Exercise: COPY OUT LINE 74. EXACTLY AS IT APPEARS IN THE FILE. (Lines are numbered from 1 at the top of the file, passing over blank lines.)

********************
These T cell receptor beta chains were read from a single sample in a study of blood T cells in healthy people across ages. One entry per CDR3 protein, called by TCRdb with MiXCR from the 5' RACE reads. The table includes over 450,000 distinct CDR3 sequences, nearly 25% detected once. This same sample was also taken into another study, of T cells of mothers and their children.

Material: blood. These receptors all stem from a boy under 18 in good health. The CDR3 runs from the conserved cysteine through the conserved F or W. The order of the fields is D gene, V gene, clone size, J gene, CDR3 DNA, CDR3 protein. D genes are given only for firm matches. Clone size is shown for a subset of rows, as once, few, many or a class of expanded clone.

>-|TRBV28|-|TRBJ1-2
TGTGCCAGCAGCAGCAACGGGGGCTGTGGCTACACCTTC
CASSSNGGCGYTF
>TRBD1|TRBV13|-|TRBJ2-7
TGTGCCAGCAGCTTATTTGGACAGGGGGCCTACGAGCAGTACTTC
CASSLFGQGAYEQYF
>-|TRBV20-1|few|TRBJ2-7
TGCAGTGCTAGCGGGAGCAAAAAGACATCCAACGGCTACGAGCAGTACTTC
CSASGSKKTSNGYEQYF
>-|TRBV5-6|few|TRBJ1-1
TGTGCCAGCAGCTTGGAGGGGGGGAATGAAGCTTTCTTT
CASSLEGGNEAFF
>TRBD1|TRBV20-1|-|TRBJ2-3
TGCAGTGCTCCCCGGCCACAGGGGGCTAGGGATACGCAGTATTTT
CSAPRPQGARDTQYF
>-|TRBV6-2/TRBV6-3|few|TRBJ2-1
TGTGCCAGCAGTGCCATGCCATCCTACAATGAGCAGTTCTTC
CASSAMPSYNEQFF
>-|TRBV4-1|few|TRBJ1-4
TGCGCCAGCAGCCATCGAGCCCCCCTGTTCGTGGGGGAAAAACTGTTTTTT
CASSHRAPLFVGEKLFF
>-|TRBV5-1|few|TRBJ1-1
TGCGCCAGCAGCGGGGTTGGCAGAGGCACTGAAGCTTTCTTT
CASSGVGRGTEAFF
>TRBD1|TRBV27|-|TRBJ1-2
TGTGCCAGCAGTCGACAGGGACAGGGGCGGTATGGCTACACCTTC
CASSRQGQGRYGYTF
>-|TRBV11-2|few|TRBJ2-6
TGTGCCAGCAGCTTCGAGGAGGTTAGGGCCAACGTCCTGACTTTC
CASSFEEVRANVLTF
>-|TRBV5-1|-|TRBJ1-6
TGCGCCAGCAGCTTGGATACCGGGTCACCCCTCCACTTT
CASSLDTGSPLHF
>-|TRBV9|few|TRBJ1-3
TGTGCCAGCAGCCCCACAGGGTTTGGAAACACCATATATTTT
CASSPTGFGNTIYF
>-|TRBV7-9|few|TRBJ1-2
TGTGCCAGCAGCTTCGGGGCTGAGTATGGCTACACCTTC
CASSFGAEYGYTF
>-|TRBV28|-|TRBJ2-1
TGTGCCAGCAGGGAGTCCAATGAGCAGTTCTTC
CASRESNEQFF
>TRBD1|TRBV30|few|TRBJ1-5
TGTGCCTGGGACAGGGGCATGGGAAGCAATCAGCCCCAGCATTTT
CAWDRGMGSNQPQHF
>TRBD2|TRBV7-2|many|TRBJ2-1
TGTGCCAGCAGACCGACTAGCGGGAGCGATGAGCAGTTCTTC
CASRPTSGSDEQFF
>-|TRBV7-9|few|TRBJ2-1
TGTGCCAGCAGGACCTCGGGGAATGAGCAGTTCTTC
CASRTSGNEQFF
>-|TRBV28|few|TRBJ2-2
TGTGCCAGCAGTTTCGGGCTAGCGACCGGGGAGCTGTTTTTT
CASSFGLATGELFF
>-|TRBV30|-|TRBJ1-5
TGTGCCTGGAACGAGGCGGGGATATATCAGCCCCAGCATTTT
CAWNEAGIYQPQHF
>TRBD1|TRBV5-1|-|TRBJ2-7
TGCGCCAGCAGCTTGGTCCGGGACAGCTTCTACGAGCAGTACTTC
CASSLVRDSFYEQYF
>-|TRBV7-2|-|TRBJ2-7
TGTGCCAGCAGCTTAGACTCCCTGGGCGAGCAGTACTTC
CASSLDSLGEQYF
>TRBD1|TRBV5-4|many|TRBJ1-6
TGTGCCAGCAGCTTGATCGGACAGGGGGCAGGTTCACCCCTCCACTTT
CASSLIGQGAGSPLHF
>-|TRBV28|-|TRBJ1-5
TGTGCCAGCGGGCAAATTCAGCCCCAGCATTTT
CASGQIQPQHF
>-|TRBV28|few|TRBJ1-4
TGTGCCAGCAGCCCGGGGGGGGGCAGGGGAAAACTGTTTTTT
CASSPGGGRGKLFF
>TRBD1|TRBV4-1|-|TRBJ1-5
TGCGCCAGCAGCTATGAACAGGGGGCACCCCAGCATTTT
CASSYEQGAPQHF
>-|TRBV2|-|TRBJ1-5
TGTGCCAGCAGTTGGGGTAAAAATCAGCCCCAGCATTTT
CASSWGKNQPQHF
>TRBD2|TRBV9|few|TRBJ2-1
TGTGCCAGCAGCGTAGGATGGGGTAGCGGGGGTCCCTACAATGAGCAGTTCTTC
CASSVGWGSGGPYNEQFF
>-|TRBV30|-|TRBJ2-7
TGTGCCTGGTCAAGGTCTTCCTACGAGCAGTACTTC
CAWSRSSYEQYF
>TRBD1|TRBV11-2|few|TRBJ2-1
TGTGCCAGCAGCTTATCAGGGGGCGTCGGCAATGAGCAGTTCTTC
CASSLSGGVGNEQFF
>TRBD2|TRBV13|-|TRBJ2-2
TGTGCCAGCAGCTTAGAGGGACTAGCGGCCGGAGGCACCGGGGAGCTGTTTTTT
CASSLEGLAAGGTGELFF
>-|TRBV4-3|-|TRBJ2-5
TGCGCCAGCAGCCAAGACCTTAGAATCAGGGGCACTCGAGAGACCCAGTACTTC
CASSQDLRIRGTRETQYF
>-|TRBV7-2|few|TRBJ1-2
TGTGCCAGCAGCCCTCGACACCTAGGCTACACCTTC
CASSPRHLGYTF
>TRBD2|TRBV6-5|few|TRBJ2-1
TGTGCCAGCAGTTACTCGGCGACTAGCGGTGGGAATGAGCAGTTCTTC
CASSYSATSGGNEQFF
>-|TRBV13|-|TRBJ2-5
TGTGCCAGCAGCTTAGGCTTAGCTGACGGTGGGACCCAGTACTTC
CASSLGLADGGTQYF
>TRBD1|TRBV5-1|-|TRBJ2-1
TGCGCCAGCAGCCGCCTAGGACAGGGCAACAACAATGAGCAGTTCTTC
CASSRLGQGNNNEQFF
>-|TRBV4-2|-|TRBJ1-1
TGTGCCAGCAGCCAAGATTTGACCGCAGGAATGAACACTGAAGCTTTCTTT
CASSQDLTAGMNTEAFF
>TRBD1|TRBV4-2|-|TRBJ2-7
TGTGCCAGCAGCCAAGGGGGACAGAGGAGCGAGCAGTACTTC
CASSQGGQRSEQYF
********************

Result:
CASSPGGGRGKLFF